The Konkan Rockdweller is endemic to the region and likes to perch on rocks or concrete walls
A new species of dragonfly that is endemic to the lowland region of Konkan in Maharashtra, has been profiled in a study published on May 20, 2020.
Bradinopyga konkanensis, christened ‘Konkan Rockdweller’ has been discovered by dragonfly enthusiast and photographer Dattaprasad Sawant and researcher Shantanu Joshi, whose paper has been published in the journal Zootaxa.
Dragonflies and damselflies, that belong to the Order Odonata, are some of the ecologically important insects of freshwater habitats.
The Western Ghats are home to about 196 species of odonates, more than 40 per cent of which are endemic to the region.
In 2017, Sawant, who is also a medical professional, photographed a species, which looked similar to Bradinopyga geminta or Granite Ghost, but differed in some small details.
After photographing this species at several localities in Raigad, Thane, Ratnagiri, and Sindhudurg districts of Maharashtra, he, along with researcher Shantanu Joshi, decided to collect a few individuals.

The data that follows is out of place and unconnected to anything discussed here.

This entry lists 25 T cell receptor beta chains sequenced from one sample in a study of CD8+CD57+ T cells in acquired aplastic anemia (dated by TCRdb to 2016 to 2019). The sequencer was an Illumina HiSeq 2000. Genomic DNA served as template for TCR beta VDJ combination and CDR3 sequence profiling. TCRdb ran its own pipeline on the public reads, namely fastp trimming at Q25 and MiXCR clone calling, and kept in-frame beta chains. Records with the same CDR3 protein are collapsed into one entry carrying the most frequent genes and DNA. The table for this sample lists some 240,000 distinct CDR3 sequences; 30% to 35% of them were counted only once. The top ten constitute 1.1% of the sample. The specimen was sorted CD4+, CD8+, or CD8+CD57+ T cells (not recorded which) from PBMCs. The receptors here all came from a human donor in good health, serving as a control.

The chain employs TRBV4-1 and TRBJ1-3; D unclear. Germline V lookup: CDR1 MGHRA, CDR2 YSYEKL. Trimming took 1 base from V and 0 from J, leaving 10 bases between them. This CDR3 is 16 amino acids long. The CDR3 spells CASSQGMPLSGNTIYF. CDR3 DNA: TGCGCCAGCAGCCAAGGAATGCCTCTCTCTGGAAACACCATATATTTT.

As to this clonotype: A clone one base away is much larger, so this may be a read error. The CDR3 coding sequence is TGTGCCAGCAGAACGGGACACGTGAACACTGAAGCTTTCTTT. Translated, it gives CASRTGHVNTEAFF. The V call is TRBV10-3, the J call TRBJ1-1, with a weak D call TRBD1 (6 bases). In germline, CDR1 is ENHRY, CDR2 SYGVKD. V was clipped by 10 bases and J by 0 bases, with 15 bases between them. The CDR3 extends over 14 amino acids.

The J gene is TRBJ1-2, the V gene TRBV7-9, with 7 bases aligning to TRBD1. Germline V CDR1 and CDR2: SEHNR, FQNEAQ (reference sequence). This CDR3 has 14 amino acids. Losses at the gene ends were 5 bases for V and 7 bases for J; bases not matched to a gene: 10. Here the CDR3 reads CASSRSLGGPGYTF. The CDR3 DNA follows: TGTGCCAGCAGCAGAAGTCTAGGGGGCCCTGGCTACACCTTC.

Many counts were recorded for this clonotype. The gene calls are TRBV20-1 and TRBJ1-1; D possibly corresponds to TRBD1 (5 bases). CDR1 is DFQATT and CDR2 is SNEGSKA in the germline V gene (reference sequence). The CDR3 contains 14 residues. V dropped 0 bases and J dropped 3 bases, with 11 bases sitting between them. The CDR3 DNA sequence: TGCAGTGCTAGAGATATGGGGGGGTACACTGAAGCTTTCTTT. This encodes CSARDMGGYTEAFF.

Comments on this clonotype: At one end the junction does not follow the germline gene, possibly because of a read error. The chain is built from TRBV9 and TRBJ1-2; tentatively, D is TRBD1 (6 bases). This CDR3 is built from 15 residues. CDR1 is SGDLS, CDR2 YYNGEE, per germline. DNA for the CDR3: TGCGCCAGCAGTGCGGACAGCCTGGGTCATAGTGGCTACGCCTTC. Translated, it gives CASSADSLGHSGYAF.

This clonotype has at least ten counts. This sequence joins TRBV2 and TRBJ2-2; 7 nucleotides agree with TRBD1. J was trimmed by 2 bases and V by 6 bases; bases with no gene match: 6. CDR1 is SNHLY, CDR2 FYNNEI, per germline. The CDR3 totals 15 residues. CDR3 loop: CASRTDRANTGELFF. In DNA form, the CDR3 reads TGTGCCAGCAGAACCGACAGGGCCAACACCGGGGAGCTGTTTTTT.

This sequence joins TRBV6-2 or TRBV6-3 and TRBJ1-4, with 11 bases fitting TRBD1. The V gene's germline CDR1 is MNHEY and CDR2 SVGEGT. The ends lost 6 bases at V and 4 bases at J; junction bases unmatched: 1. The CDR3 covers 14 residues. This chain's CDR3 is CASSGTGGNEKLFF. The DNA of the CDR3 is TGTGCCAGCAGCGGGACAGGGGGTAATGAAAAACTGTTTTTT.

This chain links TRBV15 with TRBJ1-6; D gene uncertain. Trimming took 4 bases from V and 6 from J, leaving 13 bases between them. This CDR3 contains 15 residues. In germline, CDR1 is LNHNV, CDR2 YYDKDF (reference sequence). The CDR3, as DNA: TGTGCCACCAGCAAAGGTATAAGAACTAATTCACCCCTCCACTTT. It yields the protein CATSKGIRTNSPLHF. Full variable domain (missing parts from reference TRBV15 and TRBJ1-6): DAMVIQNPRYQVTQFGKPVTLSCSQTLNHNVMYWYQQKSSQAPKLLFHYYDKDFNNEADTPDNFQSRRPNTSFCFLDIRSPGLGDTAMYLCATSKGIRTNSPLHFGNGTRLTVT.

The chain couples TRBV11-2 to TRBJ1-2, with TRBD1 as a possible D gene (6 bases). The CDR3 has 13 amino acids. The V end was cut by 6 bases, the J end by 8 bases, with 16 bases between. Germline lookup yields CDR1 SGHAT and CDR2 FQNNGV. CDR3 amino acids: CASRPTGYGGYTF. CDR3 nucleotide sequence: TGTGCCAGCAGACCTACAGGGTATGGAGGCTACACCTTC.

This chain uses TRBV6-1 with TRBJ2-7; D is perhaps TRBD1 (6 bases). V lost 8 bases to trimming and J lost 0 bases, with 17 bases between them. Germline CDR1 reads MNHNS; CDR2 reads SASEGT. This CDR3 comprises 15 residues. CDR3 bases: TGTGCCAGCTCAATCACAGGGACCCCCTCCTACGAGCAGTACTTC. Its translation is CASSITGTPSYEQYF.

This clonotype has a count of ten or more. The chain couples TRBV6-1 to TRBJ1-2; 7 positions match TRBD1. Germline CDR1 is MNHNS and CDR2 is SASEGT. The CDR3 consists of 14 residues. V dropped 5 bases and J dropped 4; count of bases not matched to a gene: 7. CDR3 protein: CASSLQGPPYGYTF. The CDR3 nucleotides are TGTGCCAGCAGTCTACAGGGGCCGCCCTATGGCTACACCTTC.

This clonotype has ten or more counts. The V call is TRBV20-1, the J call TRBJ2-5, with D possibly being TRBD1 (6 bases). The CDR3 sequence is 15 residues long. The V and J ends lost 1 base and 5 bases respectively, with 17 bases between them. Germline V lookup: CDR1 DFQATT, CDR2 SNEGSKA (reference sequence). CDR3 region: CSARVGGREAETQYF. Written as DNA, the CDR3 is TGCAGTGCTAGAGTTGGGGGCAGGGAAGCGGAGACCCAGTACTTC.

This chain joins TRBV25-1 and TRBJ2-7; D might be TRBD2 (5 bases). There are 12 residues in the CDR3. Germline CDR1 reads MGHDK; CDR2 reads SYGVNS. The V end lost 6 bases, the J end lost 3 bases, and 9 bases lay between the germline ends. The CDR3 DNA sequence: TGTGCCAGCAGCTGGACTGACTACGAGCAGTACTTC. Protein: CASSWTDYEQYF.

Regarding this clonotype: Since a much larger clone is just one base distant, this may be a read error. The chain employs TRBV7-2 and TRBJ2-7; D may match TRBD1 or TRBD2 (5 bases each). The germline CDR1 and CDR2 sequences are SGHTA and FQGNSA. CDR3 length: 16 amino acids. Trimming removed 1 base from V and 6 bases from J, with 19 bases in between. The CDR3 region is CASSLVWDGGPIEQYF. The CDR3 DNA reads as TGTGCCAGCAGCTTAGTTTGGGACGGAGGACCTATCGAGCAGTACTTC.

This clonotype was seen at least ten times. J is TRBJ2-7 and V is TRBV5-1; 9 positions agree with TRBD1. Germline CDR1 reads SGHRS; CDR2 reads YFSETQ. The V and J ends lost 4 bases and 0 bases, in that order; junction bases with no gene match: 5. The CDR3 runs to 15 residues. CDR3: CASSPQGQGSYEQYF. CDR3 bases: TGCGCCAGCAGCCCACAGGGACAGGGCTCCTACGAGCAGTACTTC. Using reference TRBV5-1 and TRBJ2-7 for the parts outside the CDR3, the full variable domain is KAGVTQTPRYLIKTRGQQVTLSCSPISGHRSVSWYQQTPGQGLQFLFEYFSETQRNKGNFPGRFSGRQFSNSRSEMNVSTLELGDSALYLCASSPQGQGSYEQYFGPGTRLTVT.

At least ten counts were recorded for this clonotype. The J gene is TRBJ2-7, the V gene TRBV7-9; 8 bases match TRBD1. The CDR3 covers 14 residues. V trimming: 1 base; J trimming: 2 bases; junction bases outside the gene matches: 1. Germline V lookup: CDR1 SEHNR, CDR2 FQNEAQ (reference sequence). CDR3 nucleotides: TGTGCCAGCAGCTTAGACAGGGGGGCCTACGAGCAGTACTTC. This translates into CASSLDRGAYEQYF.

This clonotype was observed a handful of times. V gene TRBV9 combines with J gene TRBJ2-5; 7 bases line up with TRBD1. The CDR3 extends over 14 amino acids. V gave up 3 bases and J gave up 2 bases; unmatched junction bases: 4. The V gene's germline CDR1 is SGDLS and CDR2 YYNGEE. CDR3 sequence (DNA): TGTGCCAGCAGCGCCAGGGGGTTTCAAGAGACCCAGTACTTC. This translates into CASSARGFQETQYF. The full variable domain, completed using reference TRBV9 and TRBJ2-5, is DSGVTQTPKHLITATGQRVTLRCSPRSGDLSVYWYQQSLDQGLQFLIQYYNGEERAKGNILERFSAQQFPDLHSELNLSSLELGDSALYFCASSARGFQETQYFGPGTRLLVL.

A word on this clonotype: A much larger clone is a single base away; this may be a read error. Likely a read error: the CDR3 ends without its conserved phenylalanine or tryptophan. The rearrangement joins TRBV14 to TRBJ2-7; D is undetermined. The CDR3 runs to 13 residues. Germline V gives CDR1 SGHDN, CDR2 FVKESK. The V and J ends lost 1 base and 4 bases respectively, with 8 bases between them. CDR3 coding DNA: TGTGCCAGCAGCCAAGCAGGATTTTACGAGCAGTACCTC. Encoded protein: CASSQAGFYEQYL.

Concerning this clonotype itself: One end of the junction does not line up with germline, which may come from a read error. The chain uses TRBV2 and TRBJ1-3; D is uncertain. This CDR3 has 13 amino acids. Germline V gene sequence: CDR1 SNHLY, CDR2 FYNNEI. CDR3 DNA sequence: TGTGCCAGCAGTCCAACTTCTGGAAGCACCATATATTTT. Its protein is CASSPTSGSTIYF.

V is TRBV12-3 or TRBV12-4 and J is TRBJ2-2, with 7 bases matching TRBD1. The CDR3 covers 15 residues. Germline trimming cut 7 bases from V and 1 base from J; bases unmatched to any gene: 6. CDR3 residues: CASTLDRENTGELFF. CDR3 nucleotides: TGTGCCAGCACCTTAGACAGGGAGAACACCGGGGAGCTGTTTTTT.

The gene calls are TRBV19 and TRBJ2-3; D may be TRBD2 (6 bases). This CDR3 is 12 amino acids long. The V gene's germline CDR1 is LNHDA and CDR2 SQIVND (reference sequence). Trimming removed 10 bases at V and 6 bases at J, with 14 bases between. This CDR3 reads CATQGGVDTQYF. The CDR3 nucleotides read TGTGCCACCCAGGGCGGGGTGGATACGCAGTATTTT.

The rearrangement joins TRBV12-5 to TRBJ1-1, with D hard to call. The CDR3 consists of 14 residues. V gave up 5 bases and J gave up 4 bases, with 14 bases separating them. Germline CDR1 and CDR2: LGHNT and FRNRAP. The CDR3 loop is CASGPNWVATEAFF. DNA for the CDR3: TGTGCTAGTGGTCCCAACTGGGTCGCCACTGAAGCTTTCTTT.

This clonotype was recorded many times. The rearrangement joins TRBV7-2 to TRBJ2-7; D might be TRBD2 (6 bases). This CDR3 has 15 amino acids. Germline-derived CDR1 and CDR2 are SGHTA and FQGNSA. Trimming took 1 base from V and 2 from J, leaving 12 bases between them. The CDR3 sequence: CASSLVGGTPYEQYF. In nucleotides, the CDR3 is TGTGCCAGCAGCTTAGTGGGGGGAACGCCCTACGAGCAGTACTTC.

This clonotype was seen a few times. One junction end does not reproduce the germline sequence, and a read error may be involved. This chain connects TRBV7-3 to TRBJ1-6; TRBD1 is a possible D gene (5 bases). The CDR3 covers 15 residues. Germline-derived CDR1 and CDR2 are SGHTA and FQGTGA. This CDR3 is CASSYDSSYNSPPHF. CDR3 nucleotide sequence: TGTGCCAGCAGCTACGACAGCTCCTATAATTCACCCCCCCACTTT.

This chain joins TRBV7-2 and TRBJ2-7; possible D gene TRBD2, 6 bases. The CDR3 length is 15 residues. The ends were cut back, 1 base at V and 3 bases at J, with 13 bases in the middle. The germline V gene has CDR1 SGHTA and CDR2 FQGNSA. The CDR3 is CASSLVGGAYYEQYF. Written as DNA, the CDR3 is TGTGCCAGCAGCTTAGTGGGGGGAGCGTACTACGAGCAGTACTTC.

After close inspection, the insect was found to be a new species unknown to science.
“We have records of this species from ten localities so far, all along the west coast of Maharashtra,” Joshi was stated as saying in a press statement.
“This indicates that this species is restricted to the coastal zone. Perhaps due to its similarity with another species, the Granite Ghost, it has remained undescribed,” Joshi, who is also the curator of odonates at Research Collections of National Centre for Biological Sciences, Bengaluru, added.
“This is the only species of dragonfly or damselfly known to be endemic to the lowland coastal region of Konkan. This species prefers to perch on rocks and even concrete walls, which prompted us to give it the name Konkan Rockdweller,” he said.
Sawant and Joshi are part of a website called ‘Odonata of India’, where citizens contribute to understanding distributions and taxonomy of dragonflies and damselflies.
Together, in 2019 they described a new species of damselfly from Maharashtra in 2019. They aim to fuel public interest in these fascinating insects, along with generating research-grade data for future scientific analysis.
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